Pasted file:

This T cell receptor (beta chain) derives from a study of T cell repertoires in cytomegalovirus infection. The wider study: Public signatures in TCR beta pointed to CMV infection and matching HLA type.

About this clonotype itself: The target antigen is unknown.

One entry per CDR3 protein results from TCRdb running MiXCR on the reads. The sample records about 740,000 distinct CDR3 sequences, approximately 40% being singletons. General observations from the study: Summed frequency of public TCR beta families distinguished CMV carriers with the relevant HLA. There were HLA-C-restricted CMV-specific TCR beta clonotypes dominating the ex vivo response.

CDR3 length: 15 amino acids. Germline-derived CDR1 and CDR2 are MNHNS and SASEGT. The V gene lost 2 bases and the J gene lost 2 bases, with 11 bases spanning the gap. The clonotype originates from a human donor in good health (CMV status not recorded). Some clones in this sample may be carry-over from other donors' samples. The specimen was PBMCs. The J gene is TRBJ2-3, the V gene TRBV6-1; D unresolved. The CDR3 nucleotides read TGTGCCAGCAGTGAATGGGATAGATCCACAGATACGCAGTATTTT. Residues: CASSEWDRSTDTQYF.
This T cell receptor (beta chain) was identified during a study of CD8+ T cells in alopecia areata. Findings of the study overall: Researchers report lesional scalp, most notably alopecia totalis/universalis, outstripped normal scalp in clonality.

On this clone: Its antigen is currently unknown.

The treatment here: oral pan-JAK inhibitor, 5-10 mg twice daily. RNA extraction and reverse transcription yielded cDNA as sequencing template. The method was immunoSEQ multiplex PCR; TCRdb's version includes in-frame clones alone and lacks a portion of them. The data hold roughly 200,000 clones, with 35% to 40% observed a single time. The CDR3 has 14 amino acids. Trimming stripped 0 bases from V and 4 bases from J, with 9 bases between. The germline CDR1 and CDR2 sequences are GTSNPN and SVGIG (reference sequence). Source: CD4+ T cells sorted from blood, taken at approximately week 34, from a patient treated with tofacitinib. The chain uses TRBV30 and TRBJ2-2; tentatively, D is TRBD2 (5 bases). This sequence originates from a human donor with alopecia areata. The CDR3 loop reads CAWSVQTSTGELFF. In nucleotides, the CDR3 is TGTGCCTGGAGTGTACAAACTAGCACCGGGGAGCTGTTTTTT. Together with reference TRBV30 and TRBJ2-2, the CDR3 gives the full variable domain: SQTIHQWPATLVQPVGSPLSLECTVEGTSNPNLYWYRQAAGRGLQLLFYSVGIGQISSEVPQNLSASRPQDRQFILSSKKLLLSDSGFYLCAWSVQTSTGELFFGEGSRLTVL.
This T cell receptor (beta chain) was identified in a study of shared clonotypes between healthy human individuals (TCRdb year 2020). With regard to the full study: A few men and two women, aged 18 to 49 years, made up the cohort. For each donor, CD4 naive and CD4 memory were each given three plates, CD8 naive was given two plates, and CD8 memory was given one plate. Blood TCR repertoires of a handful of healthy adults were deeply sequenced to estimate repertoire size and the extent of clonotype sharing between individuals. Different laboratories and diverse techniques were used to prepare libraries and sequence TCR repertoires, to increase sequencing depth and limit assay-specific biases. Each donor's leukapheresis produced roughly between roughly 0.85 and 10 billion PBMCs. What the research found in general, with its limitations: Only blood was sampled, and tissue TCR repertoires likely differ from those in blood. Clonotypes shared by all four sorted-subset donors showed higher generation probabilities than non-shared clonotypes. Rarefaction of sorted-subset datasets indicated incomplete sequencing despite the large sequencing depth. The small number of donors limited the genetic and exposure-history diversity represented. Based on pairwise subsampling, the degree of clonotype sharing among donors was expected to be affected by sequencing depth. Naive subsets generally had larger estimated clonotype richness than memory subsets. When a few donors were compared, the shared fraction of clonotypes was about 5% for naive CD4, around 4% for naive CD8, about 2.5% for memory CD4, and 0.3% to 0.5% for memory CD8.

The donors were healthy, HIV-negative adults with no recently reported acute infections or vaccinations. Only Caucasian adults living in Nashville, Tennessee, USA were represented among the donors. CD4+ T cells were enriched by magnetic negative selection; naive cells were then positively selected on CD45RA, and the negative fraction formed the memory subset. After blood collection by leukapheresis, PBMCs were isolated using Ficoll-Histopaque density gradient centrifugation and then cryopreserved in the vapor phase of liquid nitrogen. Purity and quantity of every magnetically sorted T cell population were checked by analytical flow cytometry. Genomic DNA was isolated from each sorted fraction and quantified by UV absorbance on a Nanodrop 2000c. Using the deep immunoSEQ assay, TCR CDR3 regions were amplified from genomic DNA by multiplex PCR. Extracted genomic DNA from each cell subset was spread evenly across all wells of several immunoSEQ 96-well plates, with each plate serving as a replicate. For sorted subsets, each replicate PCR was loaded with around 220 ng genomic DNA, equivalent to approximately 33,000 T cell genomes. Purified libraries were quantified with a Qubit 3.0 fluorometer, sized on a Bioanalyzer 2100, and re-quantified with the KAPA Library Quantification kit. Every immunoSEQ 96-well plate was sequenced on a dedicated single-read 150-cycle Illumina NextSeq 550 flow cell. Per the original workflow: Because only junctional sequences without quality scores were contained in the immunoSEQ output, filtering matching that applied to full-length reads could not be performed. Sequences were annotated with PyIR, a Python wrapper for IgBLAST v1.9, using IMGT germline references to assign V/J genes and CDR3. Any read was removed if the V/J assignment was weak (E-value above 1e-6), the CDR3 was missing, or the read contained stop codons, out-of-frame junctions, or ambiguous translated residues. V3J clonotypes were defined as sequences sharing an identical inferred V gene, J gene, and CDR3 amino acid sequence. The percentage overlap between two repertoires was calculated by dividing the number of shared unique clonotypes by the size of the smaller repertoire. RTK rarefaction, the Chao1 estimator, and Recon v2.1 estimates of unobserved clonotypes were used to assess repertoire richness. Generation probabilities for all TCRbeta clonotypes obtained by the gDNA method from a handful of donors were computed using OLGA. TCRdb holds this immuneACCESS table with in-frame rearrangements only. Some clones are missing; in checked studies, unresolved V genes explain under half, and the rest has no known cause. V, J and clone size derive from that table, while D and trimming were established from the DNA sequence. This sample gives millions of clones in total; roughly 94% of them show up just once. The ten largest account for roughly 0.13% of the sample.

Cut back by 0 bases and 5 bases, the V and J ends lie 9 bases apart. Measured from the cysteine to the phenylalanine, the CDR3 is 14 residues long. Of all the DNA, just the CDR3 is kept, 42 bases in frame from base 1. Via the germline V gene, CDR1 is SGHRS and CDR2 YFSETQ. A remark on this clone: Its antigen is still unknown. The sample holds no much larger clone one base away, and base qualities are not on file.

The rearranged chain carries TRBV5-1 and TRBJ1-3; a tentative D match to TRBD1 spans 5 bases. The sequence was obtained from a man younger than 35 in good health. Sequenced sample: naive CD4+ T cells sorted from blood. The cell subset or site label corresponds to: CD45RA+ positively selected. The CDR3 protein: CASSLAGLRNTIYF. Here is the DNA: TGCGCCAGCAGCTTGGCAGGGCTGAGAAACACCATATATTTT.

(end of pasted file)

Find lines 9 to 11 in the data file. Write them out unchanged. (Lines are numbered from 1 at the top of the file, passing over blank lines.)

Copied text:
The donors were healthy, HIV-negative adults with no recently reported acute infections or vaccinations. Only Caucasian adults living in Nashville, Tennessee, USA were represented among the donors. CD4+ T cells were enriched by magnetic negative selection; naive cells were then positively selected on CD45RA, and the negative fraction formed the memory subset. After blood collection by leukapheresis, PBMCs were isolated using Ficoll-Histopaque density gradient centrifugation and then cryopreserved in the vapor phase of liquid nitrogen. Purity and quantity of every magnetically sorted T cell population were checked by analytical flow cytometry. Genomic DNA was isolated from each sorted fraction and quantified by UV absorbance on a Nanodrop 2000c. Using the deep immunoSEQ assay, TCR CDR3 regions were amplified from genomic DNA by multiplex PCR. Extracted genomic DNA from each cell subset was spread evenly across all wells of several immunoSEQ 96-well plates, with each plate serving as a replicate. For sorted subsets, each replicate PCR was loaded with around 220 ng genomic DNA, equivalent to approximately 33,000 T cell genomes. Purified libraries were quantified with a Qubit 3.0 fluorometer, sized on a Bioanalyzer 2100, and re-quantified with the KAPA Library Quantification kit. Every immunoSEQ 96-well plate was sequenced on a dedicated single-read 150-cycle Illumina NextSeq 550 flow cell. Per the original workflow: Because only junctional sequences without quality scores were contained in the immunoSEQ output, filtering matching that applied to full-length reads could not be performed. Sequences were annotated with PyIR, a Python wrapper for IgBLAST v1.9, using IMGT germline references to assign V/J genes and CDR3. Any read was removed if the V/J assignment was weak (E-value above 1e-6), the CDR3 was missing, or the read contained stop codons, out-of-frame junctions, or ambiguous translated residues. V3J clonotypes were defined as sequences sharing an identical inferred V gene, J gene, and CDR3 amino acid sequence. The percentage overlap between two repertoires was calculated by dividing the number of shared unique clonotypes by the size of the smaller repertoire. RTK rarefaction, the Chao1 estimator, and Recon v2.1 estimates of unobserved clonotypes were used to assess repertoire richness. Generation probabilities for all TCRbeta clonotypes obtained by the gDNA method from a handful of donors were computed using OLGA. TCRdb holds this immuneACCESS table with in-frame rearrangements only. Some clones are missing; in checked studies, unresolved V genes explain under half, and the rest has no known cause. V, J and clone size derive from that table, while D and trimming were established from the DNA sequence. This sample gives millions of clones in total; roughly 94% of them show up just once. The ten largest account for roughly 0.13% of the sample.

Cut back by 0 bases and 5 bases, the V and J ends lie 9 bases apart. Measured from the cysteine to the phenylalanine, the CDR3 is 14 residues long. Of all the DNA, just the CDR3 is kept, 42 bases in frame from base 1. Via the germline V gene, CDR1 is SGHRS and CDR2 YFSETQ. A remark on this clone: Its antigen is still unknown. The sample holds no much larger clone one base away, and base qualities are not on file.

The rearranged chain carries TRBV5-1 and TRBJ1-3; a tentative D match to TRBD1 spans 5 bases. The sequence was obtained from a man younger than 35 in good health. Sequenced sample: naive CD4+ T cells sorted from blood. The cell subset or site label corresponds to: CD45RA+ positively selected. The CDR3 protein: CASSLAGLRNTIYF. Here is the DNA: TGCGCCAGCAGCTTGGCAGGGCTGAGAAACACCATATATTTT.